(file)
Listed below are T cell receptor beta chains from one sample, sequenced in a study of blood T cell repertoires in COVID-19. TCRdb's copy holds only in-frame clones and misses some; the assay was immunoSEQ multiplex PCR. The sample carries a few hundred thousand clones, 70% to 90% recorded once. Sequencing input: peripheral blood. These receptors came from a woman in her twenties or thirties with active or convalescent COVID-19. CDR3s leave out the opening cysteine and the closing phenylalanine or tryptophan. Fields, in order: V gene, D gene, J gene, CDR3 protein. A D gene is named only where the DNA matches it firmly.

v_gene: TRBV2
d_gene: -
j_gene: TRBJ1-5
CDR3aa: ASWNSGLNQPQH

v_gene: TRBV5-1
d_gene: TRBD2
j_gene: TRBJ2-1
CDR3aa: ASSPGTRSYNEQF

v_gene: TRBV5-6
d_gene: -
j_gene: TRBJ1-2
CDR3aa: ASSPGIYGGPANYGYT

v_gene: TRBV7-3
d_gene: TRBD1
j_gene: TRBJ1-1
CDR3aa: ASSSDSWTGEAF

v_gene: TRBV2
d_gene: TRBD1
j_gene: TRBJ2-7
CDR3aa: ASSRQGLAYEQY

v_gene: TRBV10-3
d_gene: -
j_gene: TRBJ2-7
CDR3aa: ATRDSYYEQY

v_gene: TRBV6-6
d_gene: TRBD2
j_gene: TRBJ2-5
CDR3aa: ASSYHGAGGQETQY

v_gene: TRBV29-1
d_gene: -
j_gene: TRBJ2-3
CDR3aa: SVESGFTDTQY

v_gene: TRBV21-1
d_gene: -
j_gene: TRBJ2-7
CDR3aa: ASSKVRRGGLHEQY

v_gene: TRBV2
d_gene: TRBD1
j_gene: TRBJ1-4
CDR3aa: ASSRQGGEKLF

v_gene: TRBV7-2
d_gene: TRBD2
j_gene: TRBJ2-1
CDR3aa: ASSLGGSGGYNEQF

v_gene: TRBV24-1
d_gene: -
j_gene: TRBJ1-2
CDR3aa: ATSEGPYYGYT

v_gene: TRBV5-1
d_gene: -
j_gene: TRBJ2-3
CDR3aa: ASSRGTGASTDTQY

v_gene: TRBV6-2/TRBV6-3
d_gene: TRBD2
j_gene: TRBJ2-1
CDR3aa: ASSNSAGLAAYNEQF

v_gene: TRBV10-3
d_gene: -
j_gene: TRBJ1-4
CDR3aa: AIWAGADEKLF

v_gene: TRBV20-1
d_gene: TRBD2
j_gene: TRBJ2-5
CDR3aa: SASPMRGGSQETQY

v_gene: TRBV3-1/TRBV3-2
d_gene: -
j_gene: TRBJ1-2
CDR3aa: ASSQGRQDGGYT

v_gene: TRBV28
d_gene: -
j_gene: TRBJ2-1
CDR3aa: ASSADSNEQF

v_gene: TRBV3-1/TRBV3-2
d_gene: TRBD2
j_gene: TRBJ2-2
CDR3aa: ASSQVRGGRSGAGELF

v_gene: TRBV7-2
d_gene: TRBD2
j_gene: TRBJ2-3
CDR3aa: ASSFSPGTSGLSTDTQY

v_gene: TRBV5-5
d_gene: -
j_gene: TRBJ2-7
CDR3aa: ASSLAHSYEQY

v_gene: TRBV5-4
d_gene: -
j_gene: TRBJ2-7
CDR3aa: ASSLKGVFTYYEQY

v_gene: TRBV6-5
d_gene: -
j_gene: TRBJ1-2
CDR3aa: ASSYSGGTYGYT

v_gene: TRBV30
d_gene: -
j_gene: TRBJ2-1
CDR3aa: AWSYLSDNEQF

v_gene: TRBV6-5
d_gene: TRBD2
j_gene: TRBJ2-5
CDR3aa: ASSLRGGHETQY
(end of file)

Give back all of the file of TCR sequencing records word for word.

Listed below are T cell receptor beta chains from one sample, sequenced in a study of blood T cell repertoires in COVID-19. TCRdb's copy holds only in-frame clones and misses some; the assay was immunoSEQ multiplex PCR. The sample carries a few hundred thousand clones, 70% to 90% recorded once. Sequencing input: peripheral blood. These receptors came from a woman in her twenties or thirties with active or convalescent COVID-19. CDR3s leave out the opening cysteine and the closing phenylalanine or tryptophan. Fields, in order: V gene, D gene, J gene, CDR3 protein. A D gene is named only where the DNA matches it firmly.

v_gene: TRBV2
d_gene: -
j_gene: TRBJ1-5
CDR3aa: ASWNSGLNQPQH

v_gene: TRBV5-1
d_gene: TRBD2
j_gene: TRBJ2-1
CDR3aa: ASSPGTRSYNEQF

v_gene: TRBV5-6
d_gene: -
j_gene: TRBJ1-2
CDR3aa: ASSPGIYGGPANYGYT

v_gene: TRBV7-3
d_gene: TRBD1
j_gene: TRBJ1-1
CDR3aa: ASSSDSWTGEAF

v_gene: TRBV2
d_gene: TRBD1
j_gene: TRBJ2-7
CDR3aa: ASSRQGLAYEQY

v_gene: TRBV10-3
d_gene: -
j_gene: TRBJ2-7
CDR3aa: ATRDSYYEQY

v_gene: TRBV6-6
d_gene: TRBD2
j_gene: TRBJ2-5
CDR3aa: ASSYHGAGGQETQY

v_gene: TRBV29-1
d_gene: -
j_gene: TRBJ2-3
CDR3aa: SVESGFTDTQY

v_gene: TRBV21-1
d_gene: -
j_gene: TRBJ2-7
CDR3aa: ASSKVRRGGLHEQY

v_gene: TRBV2
d_gene: TRBD1
j_gene: TRBJ1-4
CDR3aa: ASSRQGGEKLF

v_gene: TRBV7-2
d_gene: TRBD2
j_gene: TRBJ2-1
CDR3aa: ASSLGGSGGYNEQF

v_gene: TRBV24-1
d_gene: -
j_gene: TRBJ1-2
CDR3aa: ATSEGPYYGYT

v_gene: TRBV5-1
d_gene: -
j_gene: TRBJ2-3
CDR3aa: ASSRGTGASTDTQY

v_gene: TRBV6-2/TRBV6-3
d_gene: TRBD2
j_gene: TRBJ2-1
CDR3aa: ASSNSAGLAAYNEQF

v_gene: TRBV10-3
d_gene: -
j_gene: TRBJ1-4
CDR3aa: AIWAGADEKLF

v_gene: TRBV20-1
d_gene: TRBD2
j_gene: TRBJ2-5
CDR3aa: SASPMRGGSQETQY

v_gene: TRBV3-1/TRBV3-2
d_gene: -
j_gene: TRBJ1-2
CDR3aa: ASSQGRQDGGYT

v_gene: TRBV28
d_gene: -
j_gene: TRBJ2-1
CDR3aa: ASSADSNEQF

v_gene: TRBV3-1/TRBV3-2
d_gene: TRBD2
j_gene: TRBJ2-2
CDR3aa: ASSQVRGGRSGAGELF

v_gene: TRBV7-2
d_gene: TRBD2
j_gene: TRBJ2-3
CDR3aa: ASSFSPGTSGLSTDTQY

v_gene: TRBV5-5
d_gene: -
j_gene: TRBJ2-7
CDR3aa: ASSLAHSYEQY

v_gene: TRBV5-4
d_gene: -
j_gene: TRBJ2-7
CDR3aa: ASSLKGVFTYYEQY

v_gene: TRBV6-5
d_gene: -
j_gene: TRBJ1-2
CDR3aa: ASSYSGGTYGYT

v_gene: TRBV30
d_gene: -
j_gene: TRBJ2-1
CDR3aa: AWSYLSDNEQF

v_gene: TRBV6-5
d_gene: TRBD2
j_gene: TRBJ2-5
CDR3aa: ASSLRGGHETQY